- What is worth celebrating?
- How does Joshua anticipate God’s commands?
- Why must we remember God’s wondrous works?
- When do we teach our children?
Read more to pursue answers in [Joshua 4]
 Now when all the nation had finished crossing the Jordan, the LORD spoke to Joshua, saying,  “Take for yourselves twelve men from the people, one man from each tribe,  and command them, saying, ‘Take up for yourselves twelve stones from here out of the middle of the Jordan, from the place where the priests’ feet are standing firm, and carry them over with you and lay them down in the lodging place where you will lodge tonight.'”
I am surprised that the Bible spends more verses (24) discussing how to remember crossing than it does on the crossing itself (17). I would have thought God’s miracle deserves more description than man’s memorializing of it. Apparently God thought otherwise!
My church is a Celebration-Driven Church, in that we build our schedule, vision, and even our structure around seasons of celebrating God’s goodness. As such, I am keen to learn more about how and what God likes us to celebrate.
 So Joshua called the twelve men whom he had appointed from the sons of Israel, one man from each tribe;
This intrigues me. God doesn’t give this command until after they finish crossing the Jordan, but Joshua seems to have anticipated it beforehand.
How? Did Joshua suspect God would ask something like that? Or were those twelve men chosen just to lead their tribes across the Jordan, and having them available for this was a by-product?
I have become convinced that the main way we grow is by imitating someone we identify with, i.e. a role model. Perhaps Joshua saw crossing the Jordan as a way to raise up new leaders who were willing to take risks, and act as role models for their tribes. It also served as poetic redemption for his previous cohort!
 and Joshua said to them, ” Cross again to the ark of the LORD your God into the middle of the Jordan, and each of you take up a stone on his shoulder, according to the number of the tribes of the sons of Israel.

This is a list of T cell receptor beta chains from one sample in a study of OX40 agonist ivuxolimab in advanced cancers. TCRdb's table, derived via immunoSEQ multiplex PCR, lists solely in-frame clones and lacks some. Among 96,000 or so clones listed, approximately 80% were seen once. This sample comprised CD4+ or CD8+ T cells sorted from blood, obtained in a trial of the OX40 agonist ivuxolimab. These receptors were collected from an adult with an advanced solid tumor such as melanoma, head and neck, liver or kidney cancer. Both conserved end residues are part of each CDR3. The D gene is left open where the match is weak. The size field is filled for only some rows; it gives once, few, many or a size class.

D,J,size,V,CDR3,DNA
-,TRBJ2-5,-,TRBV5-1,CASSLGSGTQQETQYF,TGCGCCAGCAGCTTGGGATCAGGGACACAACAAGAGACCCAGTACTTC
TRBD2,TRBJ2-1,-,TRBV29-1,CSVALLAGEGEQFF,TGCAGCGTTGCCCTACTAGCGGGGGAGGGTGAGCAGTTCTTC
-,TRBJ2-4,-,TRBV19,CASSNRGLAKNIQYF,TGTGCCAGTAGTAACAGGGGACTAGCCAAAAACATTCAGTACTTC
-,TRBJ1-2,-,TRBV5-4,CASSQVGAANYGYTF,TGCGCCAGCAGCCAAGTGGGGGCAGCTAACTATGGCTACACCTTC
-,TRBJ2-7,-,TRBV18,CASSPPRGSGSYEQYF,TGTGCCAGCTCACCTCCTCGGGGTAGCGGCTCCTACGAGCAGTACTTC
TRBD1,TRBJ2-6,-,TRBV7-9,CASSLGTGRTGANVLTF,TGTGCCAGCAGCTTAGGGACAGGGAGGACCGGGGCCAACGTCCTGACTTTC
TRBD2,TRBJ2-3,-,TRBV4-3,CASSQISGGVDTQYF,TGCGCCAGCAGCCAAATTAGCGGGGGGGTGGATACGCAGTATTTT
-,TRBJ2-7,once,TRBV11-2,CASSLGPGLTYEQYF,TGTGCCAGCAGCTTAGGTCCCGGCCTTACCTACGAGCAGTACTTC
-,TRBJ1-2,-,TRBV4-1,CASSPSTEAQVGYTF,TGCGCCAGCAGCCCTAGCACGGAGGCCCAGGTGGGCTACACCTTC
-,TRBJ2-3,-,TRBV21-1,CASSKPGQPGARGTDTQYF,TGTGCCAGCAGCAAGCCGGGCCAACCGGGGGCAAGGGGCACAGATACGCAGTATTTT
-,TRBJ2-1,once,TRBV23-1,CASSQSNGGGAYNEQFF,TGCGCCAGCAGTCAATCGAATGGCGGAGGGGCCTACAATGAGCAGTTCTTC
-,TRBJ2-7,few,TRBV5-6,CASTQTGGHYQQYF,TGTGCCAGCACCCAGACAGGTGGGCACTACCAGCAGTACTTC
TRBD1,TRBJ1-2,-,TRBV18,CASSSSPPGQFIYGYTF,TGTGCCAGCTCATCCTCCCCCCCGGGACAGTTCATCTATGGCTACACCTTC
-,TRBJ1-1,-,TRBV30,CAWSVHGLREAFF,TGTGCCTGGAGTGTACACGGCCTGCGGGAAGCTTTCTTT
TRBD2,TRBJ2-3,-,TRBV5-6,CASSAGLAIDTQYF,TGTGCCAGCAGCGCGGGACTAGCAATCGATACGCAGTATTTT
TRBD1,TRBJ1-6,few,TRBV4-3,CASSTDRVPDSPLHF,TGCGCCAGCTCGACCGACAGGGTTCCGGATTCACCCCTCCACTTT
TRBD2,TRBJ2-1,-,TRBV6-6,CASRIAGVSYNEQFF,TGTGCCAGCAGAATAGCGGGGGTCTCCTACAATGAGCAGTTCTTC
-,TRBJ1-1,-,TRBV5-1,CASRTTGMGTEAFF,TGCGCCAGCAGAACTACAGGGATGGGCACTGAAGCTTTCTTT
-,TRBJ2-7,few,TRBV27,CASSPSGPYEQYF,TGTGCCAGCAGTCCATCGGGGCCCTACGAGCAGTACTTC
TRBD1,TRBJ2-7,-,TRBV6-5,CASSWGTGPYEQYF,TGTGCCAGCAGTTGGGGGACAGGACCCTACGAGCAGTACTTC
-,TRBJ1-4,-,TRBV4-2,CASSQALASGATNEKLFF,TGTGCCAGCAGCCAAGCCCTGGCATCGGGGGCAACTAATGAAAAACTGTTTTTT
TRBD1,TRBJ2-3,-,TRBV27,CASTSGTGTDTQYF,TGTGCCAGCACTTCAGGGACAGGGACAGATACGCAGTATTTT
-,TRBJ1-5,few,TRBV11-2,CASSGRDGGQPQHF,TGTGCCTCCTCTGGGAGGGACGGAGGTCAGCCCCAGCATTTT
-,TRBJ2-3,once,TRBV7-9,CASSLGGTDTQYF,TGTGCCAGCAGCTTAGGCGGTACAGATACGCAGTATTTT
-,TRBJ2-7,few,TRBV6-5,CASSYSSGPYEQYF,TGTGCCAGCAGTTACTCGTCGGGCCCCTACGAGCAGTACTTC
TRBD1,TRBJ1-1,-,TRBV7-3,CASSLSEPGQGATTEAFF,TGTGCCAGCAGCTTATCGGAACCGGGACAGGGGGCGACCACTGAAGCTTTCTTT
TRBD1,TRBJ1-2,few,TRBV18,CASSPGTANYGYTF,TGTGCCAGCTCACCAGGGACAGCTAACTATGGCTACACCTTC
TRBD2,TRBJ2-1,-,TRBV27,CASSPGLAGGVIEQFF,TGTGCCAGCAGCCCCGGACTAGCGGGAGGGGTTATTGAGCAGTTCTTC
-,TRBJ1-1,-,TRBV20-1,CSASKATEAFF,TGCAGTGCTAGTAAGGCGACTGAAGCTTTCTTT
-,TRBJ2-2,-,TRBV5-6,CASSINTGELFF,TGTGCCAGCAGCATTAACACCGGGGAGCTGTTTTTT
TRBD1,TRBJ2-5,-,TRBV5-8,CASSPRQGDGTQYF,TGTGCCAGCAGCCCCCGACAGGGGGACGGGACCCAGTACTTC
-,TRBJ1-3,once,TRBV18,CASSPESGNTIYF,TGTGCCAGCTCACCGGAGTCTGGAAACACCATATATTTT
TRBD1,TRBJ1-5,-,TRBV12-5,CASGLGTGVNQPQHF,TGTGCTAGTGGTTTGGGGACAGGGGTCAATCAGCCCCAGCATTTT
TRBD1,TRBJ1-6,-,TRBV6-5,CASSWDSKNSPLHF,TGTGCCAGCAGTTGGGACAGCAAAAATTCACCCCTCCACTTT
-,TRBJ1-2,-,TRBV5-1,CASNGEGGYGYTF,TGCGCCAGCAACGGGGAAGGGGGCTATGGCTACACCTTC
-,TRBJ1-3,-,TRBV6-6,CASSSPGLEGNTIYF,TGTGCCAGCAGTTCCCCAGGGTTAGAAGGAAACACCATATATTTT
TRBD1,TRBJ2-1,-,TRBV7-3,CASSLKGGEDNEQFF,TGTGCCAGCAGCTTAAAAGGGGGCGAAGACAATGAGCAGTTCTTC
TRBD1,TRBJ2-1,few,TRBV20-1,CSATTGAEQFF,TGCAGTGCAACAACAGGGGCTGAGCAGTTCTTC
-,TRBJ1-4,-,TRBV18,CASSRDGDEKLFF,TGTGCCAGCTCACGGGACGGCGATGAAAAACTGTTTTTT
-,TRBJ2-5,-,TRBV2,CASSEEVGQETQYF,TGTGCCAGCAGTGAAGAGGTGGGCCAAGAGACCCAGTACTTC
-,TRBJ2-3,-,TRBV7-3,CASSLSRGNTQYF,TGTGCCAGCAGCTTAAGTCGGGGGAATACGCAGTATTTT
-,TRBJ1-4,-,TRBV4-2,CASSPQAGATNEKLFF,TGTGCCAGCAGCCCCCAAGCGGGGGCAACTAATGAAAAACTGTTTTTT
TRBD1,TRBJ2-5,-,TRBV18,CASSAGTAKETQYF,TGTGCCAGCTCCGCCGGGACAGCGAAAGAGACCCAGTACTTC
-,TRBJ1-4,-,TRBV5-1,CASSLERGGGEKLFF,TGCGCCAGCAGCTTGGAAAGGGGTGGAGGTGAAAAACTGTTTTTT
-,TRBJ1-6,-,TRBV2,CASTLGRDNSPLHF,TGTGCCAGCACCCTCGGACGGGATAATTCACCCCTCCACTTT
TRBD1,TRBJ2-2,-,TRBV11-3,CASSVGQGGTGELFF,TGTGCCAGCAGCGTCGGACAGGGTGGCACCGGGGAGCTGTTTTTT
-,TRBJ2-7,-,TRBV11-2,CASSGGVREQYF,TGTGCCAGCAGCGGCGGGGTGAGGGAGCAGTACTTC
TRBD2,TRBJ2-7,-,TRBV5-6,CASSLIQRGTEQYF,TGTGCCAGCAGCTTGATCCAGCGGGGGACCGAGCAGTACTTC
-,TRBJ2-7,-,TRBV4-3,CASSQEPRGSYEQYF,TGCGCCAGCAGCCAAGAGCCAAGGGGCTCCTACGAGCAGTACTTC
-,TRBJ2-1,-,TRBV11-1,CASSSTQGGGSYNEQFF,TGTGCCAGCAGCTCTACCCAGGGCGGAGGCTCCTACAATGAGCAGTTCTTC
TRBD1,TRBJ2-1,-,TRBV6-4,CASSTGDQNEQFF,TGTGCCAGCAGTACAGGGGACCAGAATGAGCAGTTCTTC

I love this part. As Andy Stanley might say, “Leaders hate to go backwards.” We always want to charge forward to the next big thing. We usually only look back — reluctantly — when something has gone wrong.
But the reason to go back is to make sure we bring forward the right things — and the right memories:
 ” Let this be a sign among you, so that when your children ask later, saying, ‘What do these stones mean to you?’  then you shall say to them, ‘Because the waters of the Jordan were cut off before the ark of the covenant of the LORD; when it crossed the Jordan, the waters of the Jordan were cut off.’ So these stones shall become a memorial to the sons of Israel forever.”
The easiest time to teach kids (or anyone) is when they ask questions. This seems obvious. But then why do I spend so much time preparing answers yet so little time cultivating questions?
If I want my kids to learn something important about God, this passage suggests:
- Following God in doing something awesome
- Keeping concrete evidence of what He did
- Displaying that evidence in a way that prompts questions
- Having an answer ready that reinforces the main point
The hardest part is of course #1. And yet, I’ve seen God do amazing things all my life — but I’ve kept few memorial stones. I think I need to be more intentional about celebrating God in a way my children will question and remember.
 Thus the sons of Israel did as Joshua commanded, and took up twelve stones from the middle of the Jordan, just as the LORD spoke to Joshua, according to the number of the tribes of the sons of Israel; and they carried them over with them to the lodging place and put them down there.